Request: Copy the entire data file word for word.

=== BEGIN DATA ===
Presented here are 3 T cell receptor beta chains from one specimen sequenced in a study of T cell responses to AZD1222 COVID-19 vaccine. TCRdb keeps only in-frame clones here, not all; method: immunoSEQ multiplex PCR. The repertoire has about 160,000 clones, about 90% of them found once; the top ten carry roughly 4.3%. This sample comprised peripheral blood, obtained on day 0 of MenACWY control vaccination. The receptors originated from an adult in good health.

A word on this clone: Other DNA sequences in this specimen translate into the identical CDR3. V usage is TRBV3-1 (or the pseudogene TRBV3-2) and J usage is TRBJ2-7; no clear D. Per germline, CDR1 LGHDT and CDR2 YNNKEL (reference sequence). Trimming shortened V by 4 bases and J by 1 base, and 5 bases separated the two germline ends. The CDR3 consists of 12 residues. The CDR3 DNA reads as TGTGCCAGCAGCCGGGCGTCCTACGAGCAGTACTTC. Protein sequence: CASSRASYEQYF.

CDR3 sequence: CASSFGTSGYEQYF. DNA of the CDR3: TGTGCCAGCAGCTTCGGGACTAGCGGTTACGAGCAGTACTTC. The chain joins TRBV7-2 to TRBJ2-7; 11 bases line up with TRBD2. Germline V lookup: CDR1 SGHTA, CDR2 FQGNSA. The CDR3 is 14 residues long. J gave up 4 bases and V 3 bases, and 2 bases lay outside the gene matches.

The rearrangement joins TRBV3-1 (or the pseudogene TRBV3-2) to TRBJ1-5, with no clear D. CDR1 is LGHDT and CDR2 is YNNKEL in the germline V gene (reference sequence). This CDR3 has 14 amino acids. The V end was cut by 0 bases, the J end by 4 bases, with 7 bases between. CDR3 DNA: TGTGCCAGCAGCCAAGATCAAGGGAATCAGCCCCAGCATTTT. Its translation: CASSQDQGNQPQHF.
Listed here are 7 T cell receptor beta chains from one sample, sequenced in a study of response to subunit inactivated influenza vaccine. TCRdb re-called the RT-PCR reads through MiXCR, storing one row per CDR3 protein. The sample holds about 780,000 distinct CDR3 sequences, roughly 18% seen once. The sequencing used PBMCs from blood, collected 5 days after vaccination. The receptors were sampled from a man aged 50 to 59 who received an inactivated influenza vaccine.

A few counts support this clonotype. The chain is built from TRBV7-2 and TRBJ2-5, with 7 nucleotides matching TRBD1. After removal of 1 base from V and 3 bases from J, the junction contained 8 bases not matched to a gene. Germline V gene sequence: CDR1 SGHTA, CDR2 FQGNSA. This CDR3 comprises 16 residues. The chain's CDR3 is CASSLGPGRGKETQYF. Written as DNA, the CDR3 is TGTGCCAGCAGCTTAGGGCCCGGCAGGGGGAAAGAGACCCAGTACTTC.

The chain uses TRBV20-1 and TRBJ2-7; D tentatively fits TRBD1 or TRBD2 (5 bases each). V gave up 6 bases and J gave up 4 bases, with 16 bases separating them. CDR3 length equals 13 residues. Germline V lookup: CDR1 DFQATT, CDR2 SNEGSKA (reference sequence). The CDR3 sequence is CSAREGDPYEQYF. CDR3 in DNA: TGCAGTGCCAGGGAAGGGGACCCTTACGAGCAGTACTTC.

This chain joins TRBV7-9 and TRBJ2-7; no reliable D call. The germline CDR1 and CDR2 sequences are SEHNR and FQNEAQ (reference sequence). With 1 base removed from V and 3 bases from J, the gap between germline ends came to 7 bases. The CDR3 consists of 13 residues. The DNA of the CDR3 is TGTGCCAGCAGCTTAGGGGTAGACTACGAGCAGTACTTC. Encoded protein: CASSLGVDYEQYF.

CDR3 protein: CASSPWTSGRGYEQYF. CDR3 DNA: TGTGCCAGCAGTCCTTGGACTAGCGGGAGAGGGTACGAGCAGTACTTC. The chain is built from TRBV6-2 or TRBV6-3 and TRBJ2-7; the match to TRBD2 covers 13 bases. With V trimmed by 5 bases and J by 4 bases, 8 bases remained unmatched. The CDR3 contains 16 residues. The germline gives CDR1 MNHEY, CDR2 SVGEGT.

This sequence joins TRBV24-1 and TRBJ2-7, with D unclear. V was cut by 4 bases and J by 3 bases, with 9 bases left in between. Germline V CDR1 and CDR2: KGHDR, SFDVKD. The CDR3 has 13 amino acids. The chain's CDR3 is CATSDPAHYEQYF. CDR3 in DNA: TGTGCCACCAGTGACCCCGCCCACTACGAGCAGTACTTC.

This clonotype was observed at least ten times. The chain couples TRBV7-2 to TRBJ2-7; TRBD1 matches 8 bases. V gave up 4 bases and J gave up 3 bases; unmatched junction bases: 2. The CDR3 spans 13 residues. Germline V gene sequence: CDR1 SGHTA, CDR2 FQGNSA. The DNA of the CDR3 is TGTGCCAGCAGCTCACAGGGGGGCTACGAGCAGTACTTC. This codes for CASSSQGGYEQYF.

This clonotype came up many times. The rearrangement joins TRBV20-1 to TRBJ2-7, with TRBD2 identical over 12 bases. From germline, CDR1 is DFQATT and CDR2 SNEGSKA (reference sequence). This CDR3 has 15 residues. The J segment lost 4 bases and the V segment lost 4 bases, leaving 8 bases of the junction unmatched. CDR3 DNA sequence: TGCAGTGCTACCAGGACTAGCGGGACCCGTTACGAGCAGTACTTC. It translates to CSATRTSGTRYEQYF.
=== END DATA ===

Presented here are 3 T cell receptor beta chains from one specimen sequenced in a study of T cell responses to AZD1222 COVID-19 vaccine. TCRdb keeps only in-frame clones here, not all; method: immunoSEQ multiplex PCR. The repertoire has about 160,000 clones, about 90% of them found once; the top ten carry roughly 4.3%. This sample comprised peripheral blood, obtained on day 0 of MenACWY control vaccination. The receptors originated from an adult in good health.

A word on this clone: Other DNA sequences in this specimen translate into the identical CDR3. V usage is TRBV3-1 (or the pseudogene TRBV3-2) and J usage is TRBJ2-7; no clear D. Per germline, CDR1 LGHDT and CDR2 YNNKEL (reference sequence). Trimming shortened V by 4 bases and J by 1 base, and 5 bases separated the two germline ends. The CDR3 consists of 12 residues. The CDR3 DNA reads as TGTGCCAGCAGCCGGGCGTCCTACGAGCAGTACTTC. Protein sequence: CASSRASYEQYF.

CDR3 sequence: CASSFGTSGYEQYF. DNA of the CDR3: TGTGCCAGCAGCTTCGGGACTAGCGGTTACGAGCAGTACTTC. The chain joins TRBV7-2 to TRBJ2-7; 11 bases line up with TRBD2. Germline V lookup: CDR1 SGHTA, CDR2 FQGNSA. The CDR3 is 14 residues long. J gave up 4 bases and V 3 bases, and 2 bases lay outside the gene matches.

The rearrangement joins TRBV3-1 (or the pseudogene TRBV3-2) to TRBJ1-5, with no clear D. CDR1 is LGHDT and CDR2 is YNNKEL in the germline V gene (reference sequence). This CDR3 has 14 amino acids. The V end was cut by 0 bases, the J end by 4 bases, with 7 bases between. CDR3 DNA: TGTGCCAGCAGCCAAGATCAAGGGAATCAGCCCCAGCATTTT. Its translation: CASSQDQGNQPQHF.
Listed here are 7 T cell receptor beta chains from one sample, sequenced in a study of response to subunit inactivated influenza vaccine. TCRdb re-called the RT-PCR reads through MiXCR, storing one row per CDR3 protein. The sample holds about 780,000 distinct CDR3 sequences, roughly 18% seen once. The sequencing used PBMCs from blood, collected 5 days after vaccination. The receptors were sampled from a man aged 50 to 59 who received an inactivated influenza vaccine.

A few counts support this clonotype. The chain is built from TRBV7-2 and TRBJ2-5, with 7 nucleotides matching TRBD1. After removal of 1 base from V and 3 bases from J, the junction contained 8 bases not matched to a gene. Germline V gene sequence: CDR1 SGHTA, CDR2 FQGNSA. This CDR3 comprises 16 residues. The chain's CDR3 is CASSLGPGRGKETQYF. Written as DNA, the CDR3 is TGTGCCAGCAGCTTAGGGCCCGGCAGGGGGAAAGAGACCCAGTACTTC.

The chain uses TRBV20-1 and TRBJ2-7; D tentatively fits TRBD1 or TRBD2 (5 bases each). V gave up 6 bases and J gave up 4 bases, with 16 bases separating them. CDR3 length equals 13 residues. Germline V lookup: CDR1 DFQATT, CDR2 SNEGSKA (reference sequence). The CDR3 sequence is CSAREGDPYEQYF. CDR3 in DNA: TGCAGTGCCAGGGAAGGGGACCCTTACGAGCAGTACTTC.

This chain joins TRBV7-9 and TRBJ2-7; no reliable D call. The germline CDR1 and CDR2 sequences are SEHNR and FQNEAQ (reference sequence). With 1 base removed from V and 3 bases from J, the gap between germline ends came to 7 bases. The CDR3 consists of 13 residues. The DNA of the CDR3 is TGTGCCAGCAGCTTAGGGGTAGACTACGAGCAGTACTTC. Encoded protein: CASSLGVDYEQYF.

CDR3 protein: CASSPWTSGRGYEQYF. CDR3 DNA: TGTGCCAGCAGTCCTTGGACTAGCGGGAGAGGGTACGAGCAGTACTTC. The chain is built from TRBV6-2 or TRBV6-3 and TRBJ2-7; the match to TRBD2 covers 13 bases. With V trimmed by 5 bases and J by 4 bases, 8 bases remained unmatched. The CDR3 contains 16 residues. The germline gives CDR1 MNHEY, CDR2 SVGEGT.

This sequence joins TRBV24-1 and TRBJ2-7, with D unclear. V was cut by 4 bases and J by 3 bases, with 9 bases left in between. Germline V CDR1 and CDR2: KGHDR, SFDVKD. The CDR3 has 13 amino acids. The chain's CDR3 is CATSDPAHYEQYF. CDR3 in DNA: TGTGCCACCAGTGACCCCGCCCACTACGAGCAGTACTTC.

This clonotype was observed at least ten times. The chain couples TRBV7-2 to TRBJ2-7; TRBD1 matches 8 bases. V gave up 4 bases and J gave up 3 bases; unmatched junction bases: 2. The CDR3 spans 13 residues. Germline V gene sequence: CDR1 SGHTA, CDR2 FQGNSA. The DNA of the CDR3 is TGTGCCAGCAGCTCACAGGGGGGCTACGAGCAGTACTTC. This codes for CASSSQGGYEQYF.

This clonotype came up many times. The rearrangement joins TRBV20-1 to TRBJ2-7, with TRBD2 identical over 12 bases. From germline, CDR1 is DFQATT and CDR2 SNEGSKA (reference sequence). This CDR3 has 15 residues. The J segment lost 4 bases and the V segment lost 4 bases, leaving 8 bases of the junction unmatched. CDR3 DNA sequence: TGCAGTGCTACCAGGACTAGCGGGACCCGTTACGAGCAGTACTTC. It translates to CSATRTSGTRYEQYF.